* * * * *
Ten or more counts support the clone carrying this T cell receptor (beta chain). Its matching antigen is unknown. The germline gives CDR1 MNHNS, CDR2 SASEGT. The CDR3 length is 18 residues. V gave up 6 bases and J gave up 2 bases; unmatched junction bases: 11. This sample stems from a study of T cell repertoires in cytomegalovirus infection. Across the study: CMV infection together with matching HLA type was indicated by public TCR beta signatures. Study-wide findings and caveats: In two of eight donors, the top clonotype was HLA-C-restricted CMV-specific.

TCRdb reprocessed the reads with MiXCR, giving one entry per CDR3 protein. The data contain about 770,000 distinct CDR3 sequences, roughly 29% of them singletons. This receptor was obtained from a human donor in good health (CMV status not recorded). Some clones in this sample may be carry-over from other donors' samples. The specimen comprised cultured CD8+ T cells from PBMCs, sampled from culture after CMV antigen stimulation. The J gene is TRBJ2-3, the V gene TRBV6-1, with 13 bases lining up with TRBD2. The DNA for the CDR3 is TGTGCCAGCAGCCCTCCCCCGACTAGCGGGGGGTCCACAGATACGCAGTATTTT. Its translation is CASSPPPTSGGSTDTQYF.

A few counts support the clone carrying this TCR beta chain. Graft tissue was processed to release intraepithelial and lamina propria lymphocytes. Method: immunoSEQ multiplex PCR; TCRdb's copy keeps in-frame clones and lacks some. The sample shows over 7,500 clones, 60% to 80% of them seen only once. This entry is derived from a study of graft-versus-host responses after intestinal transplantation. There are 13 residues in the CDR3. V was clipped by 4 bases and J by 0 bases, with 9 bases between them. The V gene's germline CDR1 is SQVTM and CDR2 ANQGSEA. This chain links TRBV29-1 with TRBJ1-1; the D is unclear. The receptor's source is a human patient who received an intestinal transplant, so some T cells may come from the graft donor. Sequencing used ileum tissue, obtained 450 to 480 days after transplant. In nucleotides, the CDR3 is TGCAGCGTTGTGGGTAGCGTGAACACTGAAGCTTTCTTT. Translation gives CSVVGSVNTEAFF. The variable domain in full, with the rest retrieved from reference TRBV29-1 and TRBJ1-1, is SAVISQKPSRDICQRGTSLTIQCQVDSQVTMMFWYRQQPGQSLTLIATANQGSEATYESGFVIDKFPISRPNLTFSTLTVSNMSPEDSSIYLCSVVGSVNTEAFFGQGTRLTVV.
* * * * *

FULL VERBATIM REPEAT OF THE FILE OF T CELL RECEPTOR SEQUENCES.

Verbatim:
Ten or more counts support the clone carrying this T cell receptor (beta chain). Its matching antigen is unknown. The germline gives CDR1 MNHNS, CDR2 SASEGT. The CDR3 length is 18 residues. V gave up 6 bases and J gave up 2 bases; unmatched junction bases: 11. This sample stems from a study of T cell repertoires in cytomegalovirus infection. Across the study: CMV infection together with matching HLA type was indicated by public TCR beta signatures. Study-wide findings and caveats: In two of eight donors, the top clonotype was HLA-C-restricted CMV-specific.

TCRdb reprocessed the reads with MiXCR, giving one entry per CDR3 protein. The data contain about 770,000 distinct CDR3 sequences, roughly 29% of them singletons. This receptor was obtained from a human donor in good health (CMV status not recorded). Some clones in this sample may be carry-over from other donors' samples. The specimen comprised cultured CD8+ T cells from PBMCs, sampled from culture after CMV antigen stimulation. The J gene is TRBJ2-3, the V gene TRBV6-1, with 13 bases lining up with TRBD2. The DNA for the CDR3 is TGTGCCAGCAGCCCTCCCCCGACTAGCGGGGGGTCCACAGATACGCAGTATTTT. Its translation is CASSPPPTSGGSTDTQYF.

A few counts support the clone carrying this TCR beta chain. Graft tissue was processed to release intraepithelial and lamina propria lymphocytes. Method: immunoSEQ multiplex PCR; TCRdb's copy keeps in-frame clones and lacks some. The sample shows over 7,500 clones, 60% to 80% of them seen only once. This entry is derived from a study of graft-versus-host responses after intestinal transplantation. There are 13 residues in the CDR3. V was clipped by 4 bases and J by 0 bases, with 9 bases between them. The V gene's germline CDR1 is SQVTM and CDR2 ANQGSEA. This chain links TRBV29-1 with TRBJ1-1; the D is unclear. The receptor's source is a human patient who received an intestinal transplant, so some T cells may come from the graft donor. Sequencing used ileum tissue, obtained 450 to 480 days after transplant. In nucleotides, the CDR3 is TGCAGCGTTGTGGGTAGCGTGAACACTGAAGCTTTCTTT. Translation gives CSVVGSVNTEAFF. The variable domain in full, with the rest retrieved from reference TRBV29-1 and TRBJ1-1, is SAVISQKPSRDICQRGTSLTIQCQVDSQVTMMFWYRQQPGQSLTLIATANQGSEATYESGFVIDKFPISRPNLTFSTLTVSNMSPEDSSIYLCSVVGSVNTEAFFGQGTRLTVV.